# A trivially copyable ticket for a unique_ptr

In Chandler Carruth’s CppCon 2019 talk “There Are No Zero-Cost Abstractions,” he talked a lot (not exclusively, but a lot) about the hidden performance cost of std::unique_ptr. See, unique_ptr may be the same size as a native pointer, but because it has a user-defined destructor, it is “non-trivial for purposes of ABI,” and that means it has to get passed on the stack.

For more on “trivial for purposes of ABI,” see my previous blog post [[trivial_abi]] 101” (May 2018).

It occurred to me afterward that even if you didn’t want to write your own custom [[trivial_abi]]-enabled MyUniquePtr (maybe because you valued GCC compatibility — I think GCC still hasn’t implemented that attribute), you might be able to hack around it by simply creating a trivially copyable “ticket for a unique_ptr,” in the same sense that I describe weak_ptr as “a ticket for a shared_ptr.” The important thing about a ticket is that you can’t use it directly; it doesn’t afford the user any operation except “redeem this ticket for a unique_ptr.”

It would look something like this (Godbolt):

template<class T>
struct ticket {
ticket() = default;
explicit ticket(T *p) : p_(p) {}
explicit ticket(std::unique_ptr<int>&& p) : p_(p.release()) {}
std::unique_ptr<T> redeem() && { return std::unique_ptr<T>(std::exchange(p_, nullptr)); }
private:
T *p_ = nullptr;
};


And then Chandler’s test harness, which originally looked something like this and produced 27 lines of assembly —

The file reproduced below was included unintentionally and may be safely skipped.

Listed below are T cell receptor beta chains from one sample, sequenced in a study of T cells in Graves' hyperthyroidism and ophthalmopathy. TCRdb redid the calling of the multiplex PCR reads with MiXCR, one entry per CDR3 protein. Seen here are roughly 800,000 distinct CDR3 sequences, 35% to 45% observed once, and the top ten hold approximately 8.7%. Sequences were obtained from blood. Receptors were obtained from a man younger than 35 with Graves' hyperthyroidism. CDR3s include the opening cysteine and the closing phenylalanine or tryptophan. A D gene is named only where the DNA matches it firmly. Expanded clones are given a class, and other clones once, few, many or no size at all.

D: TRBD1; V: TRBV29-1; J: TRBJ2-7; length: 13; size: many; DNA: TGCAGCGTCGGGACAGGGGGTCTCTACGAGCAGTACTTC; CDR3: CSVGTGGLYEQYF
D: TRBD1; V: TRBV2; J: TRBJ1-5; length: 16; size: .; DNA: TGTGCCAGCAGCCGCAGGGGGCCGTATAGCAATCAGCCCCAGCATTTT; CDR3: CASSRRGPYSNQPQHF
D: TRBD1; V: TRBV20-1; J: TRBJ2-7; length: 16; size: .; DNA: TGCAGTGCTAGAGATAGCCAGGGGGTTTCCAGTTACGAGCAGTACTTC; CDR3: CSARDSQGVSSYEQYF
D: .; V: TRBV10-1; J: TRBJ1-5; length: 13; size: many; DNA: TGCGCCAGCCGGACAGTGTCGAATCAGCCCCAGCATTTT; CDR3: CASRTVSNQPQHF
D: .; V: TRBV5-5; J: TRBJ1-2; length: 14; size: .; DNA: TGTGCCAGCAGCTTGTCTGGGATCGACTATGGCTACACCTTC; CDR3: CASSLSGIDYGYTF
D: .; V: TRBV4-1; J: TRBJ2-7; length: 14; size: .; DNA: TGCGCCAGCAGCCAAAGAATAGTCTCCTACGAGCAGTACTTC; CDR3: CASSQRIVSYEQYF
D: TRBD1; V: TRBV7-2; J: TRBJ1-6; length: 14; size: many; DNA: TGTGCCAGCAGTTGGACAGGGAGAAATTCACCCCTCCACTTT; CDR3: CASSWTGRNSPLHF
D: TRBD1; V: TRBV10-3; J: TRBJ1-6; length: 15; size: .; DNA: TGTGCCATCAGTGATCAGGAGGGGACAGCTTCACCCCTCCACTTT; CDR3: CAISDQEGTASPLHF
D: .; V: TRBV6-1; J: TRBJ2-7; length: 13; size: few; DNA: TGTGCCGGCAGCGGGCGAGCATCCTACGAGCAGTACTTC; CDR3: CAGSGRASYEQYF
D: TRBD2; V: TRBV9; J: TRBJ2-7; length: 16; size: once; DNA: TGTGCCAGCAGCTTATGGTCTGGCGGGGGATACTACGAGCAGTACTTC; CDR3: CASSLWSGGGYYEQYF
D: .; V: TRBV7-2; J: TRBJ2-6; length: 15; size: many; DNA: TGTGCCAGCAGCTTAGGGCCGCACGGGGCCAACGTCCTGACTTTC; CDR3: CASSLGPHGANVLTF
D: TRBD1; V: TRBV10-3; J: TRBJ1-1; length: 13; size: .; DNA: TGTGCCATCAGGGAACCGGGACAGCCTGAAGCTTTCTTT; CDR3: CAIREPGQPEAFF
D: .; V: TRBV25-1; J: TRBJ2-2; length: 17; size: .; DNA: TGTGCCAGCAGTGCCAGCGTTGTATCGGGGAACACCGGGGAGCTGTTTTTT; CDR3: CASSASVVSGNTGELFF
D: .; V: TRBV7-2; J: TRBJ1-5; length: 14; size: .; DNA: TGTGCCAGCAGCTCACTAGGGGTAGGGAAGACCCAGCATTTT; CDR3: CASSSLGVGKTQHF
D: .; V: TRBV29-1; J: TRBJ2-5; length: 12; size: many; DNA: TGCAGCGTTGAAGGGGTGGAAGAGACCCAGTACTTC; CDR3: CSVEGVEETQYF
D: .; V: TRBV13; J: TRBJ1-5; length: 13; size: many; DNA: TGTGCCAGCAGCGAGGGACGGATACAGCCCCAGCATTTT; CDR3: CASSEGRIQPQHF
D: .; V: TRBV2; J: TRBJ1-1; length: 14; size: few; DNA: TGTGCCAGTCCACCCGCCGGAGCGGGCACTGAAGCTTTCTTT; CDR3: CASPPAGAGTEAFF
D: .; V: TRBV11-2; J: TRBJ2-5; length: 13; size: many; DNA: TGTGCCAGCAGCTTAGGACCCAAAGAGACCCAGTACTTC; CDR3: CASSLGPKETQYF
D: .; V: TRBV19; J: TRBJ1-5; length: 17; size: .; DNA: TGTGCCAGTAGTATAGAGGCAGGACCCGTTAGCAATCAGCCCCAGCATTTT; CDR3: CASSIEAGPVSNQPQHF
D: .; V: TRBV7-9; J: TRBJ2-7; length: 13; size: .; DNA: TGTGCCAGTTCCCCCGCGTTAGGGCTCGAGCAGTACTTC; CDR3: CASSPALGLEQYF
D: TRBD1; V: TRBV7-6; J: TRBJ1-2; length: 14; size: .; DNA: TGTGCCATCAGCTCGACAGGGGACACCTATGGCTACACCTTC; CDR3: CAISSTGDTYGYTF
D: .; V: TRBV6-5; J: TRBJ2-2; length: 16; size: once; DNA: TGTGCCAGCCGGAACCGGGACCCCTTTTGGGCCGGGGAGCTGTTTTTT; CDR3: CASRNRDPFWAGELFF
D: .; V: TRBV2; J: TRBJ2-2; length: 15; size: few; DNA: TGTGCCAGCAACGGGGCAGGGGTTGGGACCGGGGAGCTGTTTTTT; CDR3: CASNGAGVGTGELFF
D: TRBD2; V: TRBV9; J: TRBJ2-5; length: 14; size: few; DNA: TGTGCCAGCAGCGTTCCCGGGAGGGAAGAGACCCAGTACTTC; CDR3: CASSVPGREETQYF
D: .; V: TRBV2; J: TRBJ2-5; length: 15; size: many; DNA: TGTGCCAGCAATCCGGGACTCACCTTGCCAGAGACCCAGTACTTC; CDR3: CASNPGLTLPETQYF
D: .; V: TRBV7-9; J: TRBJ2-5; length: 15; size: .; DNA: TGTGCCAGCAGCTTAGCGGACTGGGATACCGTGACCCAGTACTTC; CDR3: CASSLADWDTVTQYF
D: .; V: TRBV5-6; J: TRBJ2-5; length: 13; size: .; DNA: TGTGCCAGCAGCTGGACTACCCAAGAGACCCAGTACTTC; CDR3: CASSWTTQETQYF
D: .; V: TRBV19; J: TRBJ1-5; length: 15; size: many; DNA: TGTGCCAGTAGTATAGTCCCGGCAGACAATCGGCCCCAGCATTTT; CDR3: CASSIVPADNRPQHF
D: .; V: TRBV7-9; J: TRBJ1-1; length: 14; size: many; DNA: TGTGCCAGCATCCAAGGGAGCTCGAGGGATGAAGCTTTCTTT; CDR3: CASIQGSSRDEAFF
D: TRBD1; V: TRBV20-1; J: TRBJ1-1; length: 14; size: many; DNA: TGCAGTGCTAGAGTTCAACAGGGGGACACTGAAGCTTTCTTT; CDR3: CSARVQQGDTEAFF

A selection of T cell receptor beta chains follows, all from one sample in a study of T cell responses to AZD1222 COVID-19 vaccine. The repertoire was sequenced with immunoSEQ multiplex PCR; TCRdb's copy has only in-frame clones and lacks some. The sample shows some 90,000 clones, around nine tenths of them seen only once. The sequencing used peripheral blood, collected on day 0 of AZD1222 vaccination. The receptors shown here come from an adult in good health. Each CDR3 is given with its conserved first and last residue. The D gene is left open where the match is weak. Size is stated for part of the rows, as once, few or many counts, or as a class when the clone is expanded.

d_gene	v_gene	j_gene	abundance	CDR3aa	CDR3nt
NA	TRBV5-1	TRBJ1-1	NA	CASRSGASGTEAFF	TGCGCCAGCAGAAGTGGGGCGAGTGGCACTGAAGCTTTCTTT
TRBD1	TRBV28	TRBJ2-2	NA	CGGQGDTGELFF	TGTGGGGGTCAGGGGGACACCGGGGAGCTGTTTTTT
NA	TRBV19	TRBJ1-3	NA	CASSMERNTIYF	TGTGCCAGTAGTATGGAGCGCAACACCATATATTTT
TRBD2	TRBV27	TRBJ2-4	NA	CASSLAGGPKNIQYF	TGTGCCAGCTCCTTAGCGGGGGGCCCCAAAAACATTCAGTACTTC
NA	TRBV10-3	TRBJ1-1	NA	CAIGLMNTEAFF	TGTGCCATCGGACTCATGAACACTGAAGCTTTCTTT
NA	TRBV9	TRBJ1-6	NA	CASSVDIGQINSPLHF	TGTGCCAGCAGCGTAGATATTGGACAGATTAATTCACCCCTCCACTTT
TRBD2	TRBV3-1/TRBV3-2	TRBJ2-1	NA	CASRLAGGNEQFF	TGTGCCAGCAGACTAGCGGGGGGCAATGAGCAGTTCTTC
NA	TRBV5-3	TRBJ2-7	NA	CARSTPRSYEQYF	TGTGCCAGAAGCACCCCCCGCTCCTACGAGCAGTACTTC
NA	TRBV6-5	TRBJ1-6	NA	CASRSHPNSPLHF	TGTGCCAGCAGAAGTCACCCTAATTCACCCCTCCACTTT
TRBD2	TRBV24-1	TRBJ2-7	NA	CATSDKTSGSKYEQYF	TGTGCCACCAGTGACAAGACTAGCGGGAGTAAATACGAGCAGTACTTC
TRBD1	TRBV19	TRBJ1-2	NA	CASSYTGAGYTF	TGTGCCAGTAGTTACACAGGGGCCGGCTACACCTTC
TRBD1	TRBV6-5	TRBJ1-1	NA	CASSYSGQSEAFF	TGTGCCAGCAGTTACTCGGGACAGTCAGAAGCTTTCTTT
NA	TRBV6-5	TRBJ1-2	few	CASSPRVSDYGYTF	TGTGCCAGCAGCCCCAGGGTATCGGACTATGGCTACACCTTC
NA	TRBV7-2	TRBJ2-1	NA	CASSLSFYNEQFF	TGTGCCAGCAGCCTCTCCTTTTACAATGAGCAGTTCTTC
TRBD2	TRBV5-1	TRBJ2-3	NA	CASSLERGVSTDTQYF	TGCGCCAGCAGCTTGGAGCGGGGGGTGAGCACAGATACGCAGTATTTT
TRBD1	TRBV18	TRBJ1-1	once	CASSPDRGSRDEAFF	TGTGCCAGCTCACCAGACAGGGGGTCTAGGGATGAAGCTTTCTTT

void bar(int*);
void baz(std::unique_ptr<int>);

void foo(std::unique_ptr<int> p) {
bar(p.get());
baz(std::move(p));
}


— would instead look something like this and produce 19 lines of assembly —

void bar(int*);
void baz(ticket<int>);

void foo(ticket<int> t) {
std::unique_ptr<int> p = std::move(t).redeem();
bar(p.get());
baz(ticket<int>(std::move(p)));
}


So what’s the catch? Well, it’s a big one. The trivially copyable ticket object by definition has a trivial destructor. So it doesn’t consider itself to “own” the heap-allocated object. If an exception is thrown during the time the heap allocation is managed only by the ticket, then the allocation will be leaked!

void use(ticket<int> t, int u);
int thrower() { throw "oops"; }

void test() {
auto p = std::make_unique<int>(42);
use(
ticket<int>(std::move(p)), // lose ownership...
thrower()  // ...and leak the allocation!
);
}


However, as Chandler himself pointed out, this is only a problem if your codebase uses exceptions at all! If you don’t use exceptions, then you don’t have this issue, and maybe the idea of a “trivially copyable ticket for a unique_ptr” might be interesting to you.

What would make this pattern actually usable, I think, would be if the language had some way to say “ABI-wise, I take a parameter of type X; but the first and only thing I’m ever going to do with that parameter is to convert it to type Y.” Something like this fantasy syntax:

void baz(ticket_view<int>);

void foo(ticket_view<int> -> std::unique_ptr<int> p) {
bar(p.get());
baz(std::move(p));
}


(Here I’ve renamed ticket to ticket_view, and given it an implicit constructor from unique_ptr, and given it an explicit conversion to unique_ptr instead of a named method redeem(). This emphasizes its similarity to string_view as a parameter-only type.)

Posted 2019-09-21